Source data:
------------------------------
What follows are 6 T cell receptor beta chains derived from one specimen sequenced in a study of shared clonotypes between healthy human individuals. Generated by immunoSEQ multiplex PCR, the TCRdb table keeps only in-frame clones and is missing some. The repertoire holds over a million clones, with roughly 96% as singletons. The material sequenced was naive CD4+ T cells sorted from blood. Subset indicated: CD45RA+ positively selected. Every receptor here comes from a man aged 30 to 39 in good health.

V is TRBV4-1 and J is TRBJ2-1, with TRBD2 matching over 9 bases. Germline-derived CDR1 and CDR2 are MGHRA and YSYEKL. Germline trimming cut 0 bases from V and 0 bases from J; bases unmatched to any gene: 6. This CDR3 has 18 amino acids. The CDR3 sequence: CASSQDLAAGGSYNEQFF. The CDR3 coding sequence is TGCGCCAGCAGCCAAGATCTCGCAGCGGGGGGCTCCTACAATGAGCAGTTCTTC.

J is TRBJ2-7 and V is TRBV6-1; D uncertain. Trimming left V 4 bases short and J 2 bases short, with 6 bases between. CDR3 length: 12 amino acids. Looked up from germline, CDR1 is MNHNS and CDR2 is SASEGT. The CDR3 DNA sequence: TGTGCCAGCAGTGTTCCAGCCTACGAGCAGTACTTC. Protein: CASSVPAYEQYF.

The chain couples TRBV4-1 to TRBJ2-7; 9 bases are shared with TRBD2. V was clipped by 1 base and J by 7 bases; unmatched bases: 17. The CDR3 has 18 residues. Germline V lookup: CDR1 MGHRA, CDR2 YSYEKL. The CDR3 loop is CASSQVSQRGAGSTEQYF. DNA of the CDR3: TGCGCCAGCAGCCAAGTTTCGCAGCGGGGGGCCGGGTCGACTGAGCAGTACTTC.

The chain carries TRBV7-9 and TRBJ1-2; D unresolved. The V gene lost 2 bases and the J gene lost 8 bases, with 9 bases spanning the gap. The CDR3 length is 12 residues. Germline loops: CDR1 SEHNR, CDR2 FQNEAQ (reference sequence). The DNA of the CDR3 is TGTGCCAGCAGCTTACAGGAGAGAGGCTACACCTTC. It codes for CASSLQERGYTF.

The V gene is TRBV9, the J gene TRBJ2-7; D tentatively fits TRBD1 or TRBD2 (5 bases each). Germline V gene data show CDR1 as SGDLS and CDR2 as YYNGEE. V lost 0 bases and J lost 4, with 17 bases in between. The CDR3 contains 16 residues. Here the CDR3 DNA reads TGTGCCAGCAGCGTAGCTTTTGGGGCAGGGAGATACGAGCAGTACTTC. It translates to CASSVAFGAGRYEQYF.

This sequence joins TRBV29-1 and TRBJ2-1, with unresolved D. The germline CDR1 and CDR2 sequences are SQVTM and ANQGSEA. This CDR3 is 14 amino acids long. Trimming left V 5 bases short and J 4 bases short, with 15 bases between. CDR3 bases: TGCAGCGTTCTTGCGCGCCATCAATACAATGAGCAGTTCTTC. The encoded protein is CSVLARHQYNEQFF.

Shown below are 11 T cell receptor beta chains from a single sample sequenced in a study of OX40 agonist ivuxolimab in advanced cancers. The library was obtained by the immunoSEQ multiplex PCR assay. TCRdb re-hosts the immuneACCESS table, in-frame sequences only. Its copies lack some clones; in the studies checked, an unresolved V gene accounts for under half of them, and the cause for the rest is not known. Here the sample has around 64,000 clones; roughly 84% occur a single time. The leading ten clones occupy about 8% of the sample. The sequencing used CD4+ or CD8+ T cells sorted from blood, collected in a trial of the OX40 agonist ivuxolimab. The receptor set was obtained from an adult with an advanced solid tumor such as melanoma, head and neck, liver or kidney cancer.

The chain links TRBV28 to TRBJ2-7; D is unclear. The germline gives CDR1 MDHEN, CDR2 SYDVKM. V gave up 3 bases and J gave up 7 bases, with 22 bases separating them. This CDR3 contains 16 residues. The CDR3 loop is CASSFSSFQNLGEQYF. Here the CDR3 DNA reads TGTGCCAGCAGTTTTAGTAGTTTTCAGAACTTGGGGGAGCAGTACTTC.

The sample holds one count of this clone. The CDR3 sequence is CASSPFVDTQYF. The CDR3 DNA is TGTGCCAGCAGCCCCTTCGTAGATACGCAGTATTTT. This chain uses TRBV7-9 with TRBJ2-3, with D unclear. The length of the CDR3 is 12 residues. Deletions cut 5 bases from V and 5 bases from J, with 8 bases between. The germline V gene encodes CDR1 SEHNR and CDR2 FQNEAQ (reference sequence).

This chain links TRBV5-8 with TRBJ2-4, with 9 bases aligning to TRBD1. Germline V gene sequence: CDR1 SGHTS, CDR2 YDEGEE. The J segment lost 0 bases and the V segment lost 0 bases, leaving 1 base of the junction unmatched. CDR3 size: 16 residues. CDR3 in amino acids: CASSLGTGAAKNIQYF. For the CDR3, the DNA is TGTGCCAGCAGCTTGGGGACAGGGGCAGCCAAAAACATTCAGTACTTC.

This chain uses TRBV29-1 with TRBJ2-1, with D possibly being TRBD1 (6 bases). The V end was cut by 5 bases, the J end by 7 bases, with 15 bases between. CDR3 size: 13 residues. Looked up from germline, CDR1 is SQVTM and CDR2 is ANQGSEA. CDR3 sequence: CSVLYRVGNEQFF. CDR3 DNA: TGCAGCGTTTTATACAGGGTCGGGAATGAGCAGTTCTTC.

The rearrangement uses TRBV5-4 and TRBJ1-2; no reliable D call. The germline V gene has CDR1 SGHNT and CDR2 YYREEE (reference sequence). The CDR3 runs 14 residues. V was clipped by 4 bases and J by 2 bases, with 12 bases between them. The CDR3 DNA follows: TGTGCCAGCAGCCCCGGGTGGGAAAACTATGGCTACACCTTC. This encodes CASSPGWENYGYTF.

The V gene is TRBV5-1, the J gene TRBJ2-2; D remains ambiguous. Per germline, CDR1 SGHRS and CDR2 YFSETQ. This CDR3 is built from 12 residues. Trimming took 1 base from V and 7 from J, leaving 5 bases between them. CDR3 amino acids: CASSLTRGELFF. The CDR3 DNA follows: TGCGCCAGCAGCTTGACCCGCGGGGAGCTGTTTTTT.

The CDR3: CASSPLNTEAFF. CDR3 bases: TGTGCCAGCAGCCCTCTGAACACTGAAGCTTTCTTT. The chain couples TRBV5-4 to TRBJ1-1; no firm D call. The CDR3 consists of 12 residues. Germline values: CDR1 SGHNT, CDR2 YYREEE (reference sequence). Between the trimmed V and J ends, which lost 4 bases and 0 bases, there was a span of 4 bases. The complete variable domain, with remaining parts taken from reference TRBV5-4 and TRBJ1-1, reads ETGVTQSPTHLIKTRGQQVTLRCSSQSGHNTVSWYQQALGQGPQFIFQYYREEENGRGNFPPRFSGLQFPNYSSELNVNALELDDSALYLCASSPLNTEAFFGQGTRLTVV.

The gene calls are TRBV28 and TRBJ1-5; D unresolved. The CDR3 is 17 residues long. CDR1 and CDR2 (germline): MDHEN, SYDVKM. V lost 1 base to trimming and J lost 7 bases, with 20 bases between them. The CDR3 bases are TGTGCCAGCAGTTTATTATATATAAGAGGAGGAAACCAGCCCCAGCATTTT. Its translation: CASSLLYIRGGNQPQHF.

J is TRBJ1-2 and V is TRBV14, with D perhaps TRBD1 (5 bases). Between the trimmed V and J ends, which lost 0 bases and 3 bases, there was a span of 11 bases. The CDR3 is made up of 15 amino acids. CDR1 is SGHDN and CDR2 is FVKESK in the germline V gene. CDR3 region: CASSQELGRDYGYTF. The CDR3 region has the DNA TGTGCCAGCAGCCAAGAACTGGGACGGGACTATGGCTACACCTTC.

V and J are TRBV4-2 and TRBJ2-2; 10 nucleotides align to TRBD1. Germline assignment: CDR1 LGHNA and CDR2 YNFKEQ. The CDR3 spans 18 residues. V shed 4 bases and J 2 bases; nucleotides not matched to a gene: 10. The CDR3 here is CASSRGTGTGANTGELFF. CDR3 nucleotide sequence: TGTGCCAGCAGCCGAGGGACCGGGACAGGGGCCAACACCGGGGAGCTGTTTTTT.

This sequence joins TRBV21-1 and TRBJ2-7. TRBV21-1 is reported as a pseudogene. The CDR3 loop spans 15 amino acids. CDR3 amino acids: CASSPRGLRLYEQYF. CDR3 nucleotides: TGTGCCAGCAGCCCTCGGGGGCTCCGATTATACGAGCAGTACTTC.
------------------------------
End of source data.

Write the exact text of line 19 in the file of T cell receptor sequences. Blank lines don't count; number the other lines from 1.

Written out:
This sequence joins TRBV21-1 and TRBJ2-7. TRBV21-1 is reported as a pseudogene. The CDR3 loop spans 15 amino acids. CDR3 amino acids: CASSPRGLRLYEQYF. CDR3 nucleotides: TGTGCCAGCAGCCCTCGGGGGCTCCGATTATACGAGCAGTACTTC.